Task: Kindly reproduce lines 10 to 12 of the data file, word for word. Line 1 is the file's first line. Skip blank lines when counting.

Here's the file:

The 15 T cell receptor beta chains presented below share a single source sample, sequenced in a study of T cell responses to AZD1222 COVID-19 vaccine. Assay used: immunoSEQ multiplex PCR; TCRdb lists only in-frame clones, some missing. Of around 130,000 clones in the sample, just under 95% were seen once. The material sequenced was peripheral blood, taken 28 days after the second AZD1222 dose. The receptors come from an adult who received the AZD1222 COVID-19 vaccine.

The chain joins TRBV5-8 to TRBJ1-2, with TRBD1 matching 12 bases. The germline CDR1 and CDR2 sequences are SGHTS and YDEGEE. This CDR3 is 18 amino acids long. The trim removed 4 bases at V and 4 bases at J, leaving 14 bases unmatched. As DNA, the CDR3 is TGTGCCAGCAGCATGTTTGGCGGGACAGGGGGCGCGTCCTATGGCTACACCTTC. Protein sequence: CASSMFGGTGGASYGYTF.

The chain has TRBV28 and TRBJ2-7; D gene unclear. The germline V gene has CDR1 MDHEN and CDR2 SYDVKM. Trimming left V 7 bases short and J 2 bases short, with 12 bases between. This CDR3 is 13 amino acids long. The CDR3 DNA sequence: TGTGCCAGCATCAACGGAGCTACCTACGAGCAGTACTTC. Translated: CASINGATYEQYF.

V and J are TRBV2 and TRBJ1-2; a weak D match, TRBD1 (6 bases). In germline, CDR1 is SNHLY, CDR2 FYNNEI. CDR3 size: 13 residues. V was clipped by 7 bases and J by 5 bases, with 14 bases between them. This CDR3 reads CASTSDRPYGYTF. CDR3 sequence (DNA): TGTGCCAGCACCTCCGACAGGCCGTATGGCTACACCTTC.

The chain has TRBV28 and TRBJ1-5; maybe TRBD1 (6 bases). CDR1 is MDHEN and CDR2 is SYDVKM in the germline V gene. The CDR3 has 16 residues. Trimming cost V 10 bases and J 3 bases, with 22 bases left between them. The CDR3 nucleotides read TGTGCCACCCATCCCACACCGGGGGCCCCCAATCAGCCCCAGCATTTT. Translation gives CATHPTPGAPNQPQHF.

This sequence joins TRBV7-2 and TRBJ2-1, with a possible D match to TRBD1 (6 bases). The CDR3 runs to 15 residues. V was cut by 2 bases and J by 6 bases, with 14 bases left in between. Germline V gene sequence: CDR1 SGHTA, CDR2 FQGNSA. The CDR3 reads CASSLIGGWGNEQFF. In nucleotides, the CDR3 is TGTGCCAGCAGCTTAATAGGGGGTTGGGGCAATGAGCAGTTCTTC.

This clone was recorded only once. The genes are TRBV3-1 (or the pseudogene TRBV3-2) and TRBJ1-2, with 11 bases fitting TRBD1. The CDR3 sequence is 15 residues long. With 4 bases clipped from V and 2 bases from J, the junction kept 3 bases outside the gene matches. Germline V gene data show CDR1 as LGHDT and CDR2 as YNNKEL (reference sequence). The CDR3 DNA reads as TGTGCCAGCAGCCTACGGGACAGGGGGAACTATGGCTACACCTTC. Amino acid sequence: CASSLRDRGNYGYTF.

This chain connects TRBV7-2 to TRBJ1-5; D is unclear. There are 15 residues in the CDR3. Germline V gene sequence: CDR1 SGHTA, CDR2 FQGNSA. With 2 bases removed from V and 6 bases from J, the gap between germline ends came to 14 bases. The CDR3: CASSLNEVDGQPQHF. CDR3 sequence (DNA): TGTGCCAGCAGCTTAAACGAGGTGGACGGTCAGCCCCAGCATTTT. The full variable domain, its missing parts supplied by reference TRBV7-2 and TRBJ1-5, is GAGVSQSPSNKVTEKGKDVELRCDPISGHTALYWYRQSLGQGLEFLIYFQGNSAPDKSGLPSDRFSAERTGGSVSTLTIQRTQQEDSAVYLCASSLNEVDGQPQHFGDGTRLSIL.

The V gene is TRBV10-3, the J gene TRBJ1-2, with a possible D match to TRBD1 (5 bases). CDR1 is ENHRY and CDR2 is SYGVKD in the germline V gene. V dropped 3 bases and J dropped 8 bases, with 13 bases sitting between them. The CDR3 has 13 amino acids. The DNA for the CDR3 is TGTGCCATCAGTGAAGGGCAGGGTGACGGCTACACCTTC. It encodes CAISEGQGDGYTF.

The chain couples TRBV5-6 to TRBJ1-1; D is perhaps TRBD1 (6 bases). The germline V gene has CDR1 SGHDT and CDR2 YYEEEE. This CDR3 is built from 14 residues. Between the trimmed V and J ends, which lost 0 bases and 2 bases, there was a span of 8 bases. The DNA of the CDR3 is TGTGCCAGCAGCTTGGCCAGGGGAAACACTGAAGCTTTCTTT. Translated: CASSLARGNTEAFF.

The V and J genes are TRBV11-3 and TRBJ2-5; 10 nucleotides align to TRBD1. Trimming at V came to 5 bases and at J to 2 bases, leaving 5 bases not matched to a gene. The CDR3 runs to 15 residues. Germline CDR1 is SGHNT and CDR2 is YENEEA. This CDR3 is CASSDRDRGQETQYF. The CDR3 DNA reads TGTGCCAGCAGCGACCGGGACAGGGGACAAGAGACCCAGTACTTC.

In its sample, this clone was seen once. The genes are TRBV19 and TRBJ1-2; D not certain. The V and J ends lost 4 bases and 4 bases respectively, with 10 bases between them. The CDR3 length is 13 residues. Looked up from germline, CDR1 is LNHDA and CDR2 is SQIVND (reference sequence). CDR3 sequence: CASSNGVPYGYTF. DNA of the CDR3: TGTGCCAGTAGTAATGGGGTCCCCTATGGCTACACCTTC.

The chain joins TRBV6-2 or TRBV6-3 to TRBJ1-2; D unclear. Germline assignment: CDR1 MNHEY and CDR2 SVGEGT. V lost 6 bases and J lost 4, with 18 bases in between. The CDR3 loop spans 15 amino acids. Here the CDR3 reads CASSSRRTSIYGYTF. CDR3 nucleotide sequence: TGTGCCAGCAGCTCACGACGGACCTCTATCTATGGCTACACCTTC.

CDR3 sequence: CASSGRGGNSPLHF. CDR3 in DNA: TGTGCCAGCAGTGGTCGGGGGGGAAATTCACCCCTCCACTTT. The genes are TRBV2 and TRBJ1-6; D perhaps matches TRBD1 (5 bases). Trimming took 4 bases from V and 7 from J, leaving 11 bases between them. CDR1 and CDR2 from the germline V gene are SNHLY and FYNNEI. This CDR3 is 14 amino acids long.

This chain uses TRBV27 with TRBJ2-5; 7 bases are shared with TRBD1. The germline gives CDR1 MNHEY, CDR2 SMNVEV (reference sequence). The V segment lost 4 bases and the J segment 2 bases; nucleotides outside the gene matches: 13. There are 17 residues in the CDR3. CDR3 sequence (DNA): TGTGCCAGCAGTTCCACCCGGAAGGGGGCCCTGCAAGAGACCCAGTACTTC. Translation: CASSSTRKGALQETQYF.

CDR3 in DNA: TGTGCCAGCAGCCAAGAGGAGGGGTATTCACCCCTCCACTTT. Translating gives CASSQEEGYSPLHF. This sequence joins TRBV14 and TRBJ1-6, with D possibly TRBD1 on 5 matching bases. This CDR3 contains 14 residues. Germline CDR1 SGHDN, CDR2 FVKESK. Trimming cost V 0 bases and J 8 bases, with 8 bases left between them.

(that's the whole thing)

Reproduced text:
The chain couples TRBV5-6 to TRBJ1-1; D is perhaps TRBD1 (6 bases). The germline V gene has CDR1 SGHDT and CDR2 YYEEEE. This CDR3 is built from 14 residues. Between the trimmed V and J ends, which lost 0 bases and 2 bases, there was a span of 8 bases. The DNA of the CDR3 is TGTGCCAGCAGCTTGGCCAGGGGAAACACTGAAGCTTTCTTT. Translated: CASSLARGNTEAFF.

The V and J genes are TRBV11-3 and TRBJ2-5; 10 nucleotides align to TRBD1. Trimming at V came to 5 bases and at J to 2 bases, leaving 5 bases not matched to a gene. The CDR3 runs to 15 residues. Germline CDR1 is SGHNT and CDR2 is YENEEA. This CDR3 is CASSDRDRGQETQYF. The CDR3 DNA reads TGTGCCAGCAGCGACCGGGACAGGGGACAAGAGACCCAGTACTTC.

In its sample, this clone was seen once. The genes are TRBV19 and TRBJ1-2; D not certain. The V and J ends lost 4 bases and 4 bases respectively, with 10 bases between them. The CDR3 length is 13 residues. Looked up from germline, CDR1 is LNHDA and CDR2 is SQIVND (reference sequence). CDR3 sequence: CASSNGVPYGYTF. DNA of the CDR3: TGTGCCAGTAGTAATGGGGTCCCCTATGGCTACACCTTC.